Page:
Following that initial survey, operators must complete quarterly surveys at each station spaced at least 60 days apart. If any leaks are detected during a survey, then repairs must be made within 30 days, unless the repair would require a shutdown. If a shutdown is required, then operators must repair any leaks during the next scheduled shutdown or within two years, whichever is earlier.

For equipment that is deemed “difficult to monitor” because it would require elevating personnel more than 2m, EPA only requires that the components be monitored once per calendar year.  However, these “difficult to monitor” components must still be repaired within 30 days, rather than at the next scheduled shutdown.

A leak is considered to be repaired when no emissions are visible using OGI, or the Method 21 reading is below 500 ppm. All repaired components must then be resurveyed within 30 days of the repair to ensure that no emissions are visible using OGI, or greater than 500 ppm for Method 21.

When a particular leak found during the survey cannot be fixed on the day of the survey, the operator must either tag or take a digital photograph of the leaking component.

Operators must also prepare monitoring plans and comply with recordkeeping and reporting requirements. Companies must create one or more monitoring plans that include detailed information about how the surveys will be conducted.

For operators using OGI to perform surveys, these plans must include an observation path, indicating how the survey will be conducted, to ensure that all components are visible during the survey. Operators must also take and retain one digital photo from each survey. An annual report must be filed with the EPA and records must be maintained for five years.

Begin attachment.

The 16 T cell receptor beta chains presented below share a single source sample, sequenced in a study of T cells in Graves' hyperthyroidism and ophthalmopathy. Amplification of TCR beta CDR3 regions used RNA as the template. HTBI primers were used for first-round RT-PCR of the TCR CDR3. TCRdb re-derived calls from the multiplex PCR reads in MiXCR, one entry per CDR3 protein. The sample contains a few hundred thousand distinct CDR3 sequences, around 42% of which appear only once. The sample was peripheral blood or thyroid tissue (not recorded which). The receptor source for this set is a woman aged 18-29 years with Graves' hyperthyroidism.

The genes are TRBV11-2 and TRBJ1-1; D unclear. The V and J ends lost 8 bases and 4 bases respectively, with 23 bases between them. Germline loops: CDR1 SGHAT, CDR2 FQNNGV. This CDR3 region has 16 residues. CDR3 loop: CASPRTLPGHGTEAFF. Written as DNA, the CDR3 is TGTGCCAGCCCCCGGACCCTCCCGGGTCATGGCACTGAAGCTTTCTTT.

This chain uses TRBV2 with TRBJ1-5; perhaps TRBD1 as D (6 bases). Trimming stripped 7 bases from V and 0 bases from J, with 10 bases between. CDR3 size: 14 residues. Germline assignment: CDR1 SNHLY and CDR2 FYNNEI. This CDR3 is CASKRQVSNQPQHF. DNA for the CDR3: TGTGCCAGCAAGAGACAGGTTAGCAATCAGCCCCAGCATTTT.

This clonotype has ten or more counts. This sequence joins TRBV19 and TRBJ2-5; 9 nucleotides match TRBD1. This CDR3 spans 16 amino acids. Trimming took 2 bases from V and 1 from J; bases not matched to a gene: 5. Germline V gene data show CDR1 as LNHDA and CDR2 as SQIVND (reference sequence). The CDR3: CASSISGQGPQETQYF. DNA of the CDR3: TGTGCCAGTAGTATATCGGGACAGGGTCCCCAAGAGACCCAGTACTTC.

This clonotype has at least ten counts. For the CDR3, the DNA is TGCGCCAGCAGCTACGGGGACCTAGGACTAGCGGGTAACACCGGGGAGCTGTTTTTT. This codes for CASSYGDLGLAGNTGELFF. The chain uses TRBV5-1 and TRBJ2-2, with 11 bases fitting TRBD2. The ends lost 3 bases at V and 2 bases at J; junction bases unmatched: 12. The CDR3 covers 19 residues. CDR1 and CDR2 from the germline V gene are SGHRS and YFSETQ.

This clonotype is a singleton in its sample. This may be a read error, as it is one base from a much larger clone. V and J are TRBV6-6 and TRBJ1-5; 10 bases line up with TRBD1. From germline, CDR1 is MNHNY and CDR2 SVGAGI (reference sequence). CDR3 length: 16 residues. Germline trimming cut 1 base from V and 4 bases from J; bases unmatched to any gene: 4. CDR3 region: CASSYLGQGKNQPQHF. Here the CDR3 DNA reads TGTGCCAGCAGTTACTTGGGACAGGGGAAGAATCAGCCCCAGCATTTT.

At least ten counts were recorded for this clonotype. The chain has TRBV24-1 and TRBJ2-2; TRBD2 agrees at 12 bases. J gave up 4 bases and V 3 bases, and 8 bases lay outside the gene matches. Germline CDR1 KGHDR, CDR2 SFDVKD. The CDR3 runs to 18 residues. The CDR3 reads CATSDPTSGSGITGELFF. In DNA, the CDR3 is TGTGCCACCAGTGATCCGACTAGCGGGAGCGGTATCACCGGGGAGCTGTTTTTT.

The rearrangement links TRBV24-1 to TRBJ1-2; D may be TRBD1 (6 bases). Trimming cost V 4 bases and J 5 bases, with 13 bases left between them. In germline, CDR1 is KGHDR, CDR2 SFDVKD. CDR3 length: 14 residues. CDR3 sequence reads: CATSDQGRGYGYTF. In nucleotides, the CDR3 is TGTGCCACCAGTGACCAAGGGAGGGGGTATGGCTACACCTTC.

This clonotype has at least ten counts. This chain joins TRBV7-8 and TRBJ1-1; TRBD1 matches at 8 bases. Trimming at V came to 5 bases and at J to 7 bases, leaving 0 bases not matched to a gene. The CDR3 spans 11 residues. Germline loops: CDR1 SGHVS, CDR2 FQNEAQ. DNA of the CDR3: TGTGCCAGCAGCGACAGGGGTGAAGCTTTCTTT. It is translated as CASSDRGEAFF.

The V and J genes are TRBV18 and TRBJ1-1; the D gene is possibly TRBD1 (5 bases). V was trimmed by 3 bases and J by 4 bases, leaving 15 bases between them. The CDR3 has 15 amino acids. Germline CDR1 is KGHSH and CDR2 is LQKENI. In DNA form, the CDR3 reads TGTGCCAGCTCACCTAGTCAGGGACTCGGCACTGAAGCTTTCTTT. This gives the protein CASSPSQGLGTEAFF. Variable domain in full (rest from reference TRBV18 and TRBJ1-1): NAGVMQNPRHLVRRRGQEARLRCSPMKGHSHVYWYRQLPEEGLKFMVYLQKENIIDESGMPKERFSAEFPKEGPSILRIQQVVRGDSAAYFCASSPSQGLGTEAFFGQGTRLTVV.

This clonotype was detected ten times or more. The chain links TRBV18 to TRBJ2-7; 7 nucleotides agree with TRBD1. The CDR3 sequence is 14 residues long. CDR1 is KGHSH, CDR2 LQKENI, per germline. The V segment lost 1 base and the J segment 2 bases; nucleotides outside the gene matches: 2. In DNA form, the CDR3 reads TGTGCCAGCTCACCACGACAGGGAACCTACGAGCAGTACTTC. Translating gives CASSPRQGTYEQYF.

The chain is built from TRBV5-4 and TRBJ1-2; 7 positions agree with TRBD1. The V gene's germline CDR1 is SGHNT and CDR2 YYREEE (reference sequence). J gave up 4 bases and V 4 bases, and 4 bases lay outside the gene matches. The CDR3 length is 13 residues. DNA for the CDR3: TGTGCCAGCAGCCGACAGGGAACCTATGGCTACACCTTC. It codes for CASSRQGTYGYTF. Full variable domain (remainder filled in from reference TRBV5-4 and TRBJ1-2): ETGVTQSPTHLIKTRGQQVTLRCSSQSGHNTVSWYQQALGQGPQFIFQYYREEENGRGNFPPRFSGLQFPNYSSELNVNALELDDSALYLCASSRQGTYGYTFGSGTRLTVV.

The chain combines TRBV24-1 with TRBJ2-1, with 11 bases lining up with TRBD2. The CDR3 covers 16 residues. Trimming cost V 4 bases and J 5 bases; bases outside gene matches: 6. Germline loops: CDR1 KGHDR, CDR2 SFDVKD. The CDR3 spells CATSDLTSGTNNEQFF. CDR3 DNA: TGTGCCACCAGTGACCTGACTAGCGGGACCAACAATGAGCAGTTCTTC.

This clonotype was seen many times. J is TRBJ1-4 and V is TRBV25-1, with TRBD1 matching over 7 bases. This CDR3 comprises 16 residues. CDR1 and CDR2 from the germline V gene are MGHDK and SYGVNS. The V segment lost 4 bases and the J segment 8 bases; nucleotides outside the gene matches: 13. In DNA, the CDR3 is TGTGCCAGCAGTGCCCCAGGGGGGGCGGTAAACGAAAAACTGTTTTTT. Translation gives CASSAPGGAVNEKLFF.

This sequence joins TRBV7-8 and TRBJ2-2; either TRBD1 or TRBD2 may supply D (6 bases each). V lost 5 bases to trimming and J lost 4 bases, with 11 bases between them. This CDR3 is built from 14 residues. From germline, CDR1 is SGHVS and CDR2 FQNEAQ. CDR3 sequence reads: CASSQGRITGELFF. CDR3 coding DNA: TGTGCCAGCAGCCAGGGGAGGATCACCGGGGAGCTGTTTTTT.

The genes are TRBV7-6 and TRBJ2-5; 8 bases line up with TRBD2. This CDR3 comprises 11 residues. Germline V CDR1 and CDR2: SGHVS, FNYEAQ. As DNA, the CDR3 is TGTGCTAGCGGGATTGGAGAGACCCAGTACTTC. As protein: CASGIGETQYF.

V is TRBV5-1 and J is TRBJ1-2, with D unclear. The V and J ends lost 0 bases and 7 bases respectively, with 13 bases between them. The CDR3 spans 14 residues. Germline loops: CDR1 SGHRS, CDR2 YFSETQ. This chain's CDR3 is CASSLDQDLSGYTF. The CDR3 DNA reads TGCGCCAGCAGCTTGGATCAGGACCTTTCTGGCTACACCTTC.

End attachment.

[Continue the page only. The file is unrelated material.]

EPA also added a new provision in the final rule that allows owners and operators to apply to the agency to use an alternative method to limit fugitive emissions. However, such applications will be subject to public notice and hearing, and the applicant must include a large amount of supporting data.  

What are the new requirements for specific types of equipment?

Quad Oa also includes requirements aimed at reducing emissions from particular pieces of new, modified or reconstructed equipment.

Wet-seal centrifugal compressors must achieve a 95% control efficiency by capturing and routing VOC and methane emissions to a combustion control device. Alternatively, centrifugal compressors can use dry-seal systems or capture gas from centrifugal-compressor seals and route it back to a low-pressure fuel gas system.

Rod-packing systems on reciprocating compressors must be replaced every 26,000 hours of operation or every 36 months. Alternatively, operators can route emissions from the rod packing through a closed-vent system under negative pressure. Owners or operators can also apply to use an alternative method of compliance if they can demonstrate that it will result in the same emissions reductions as EPA’s methods.

For continuous-bleed, gas-driven pneumatic controllers, the final rule sets a gas-bleed limit of zero standard cubic feet of gas per hour (scf/h) at an individual controller for natural gas processing plants, and a limit of 6 scf/h for pneumatic controllers found anywhere else. These requirements will go into effect on Aug. 2.

Natural gas plants will have until Nov. 30 to meet the new requirements for pneumatic pumps, which include achieving a zero bleed gas rate. Pneumatic pumps at compressor stations are not subject to any new requirements. 


This article is intended for educational and informational purposes only and does not constitute legal advice or services. These materials represent the views of and summaries by the author. They do not necessarily reflect the opinions or views of Vinson & Elkins LLP or of any of its other attorneys or clients.

Larry W. Nettles and Corinne V. Snow are with Vinson & Elkins LLP.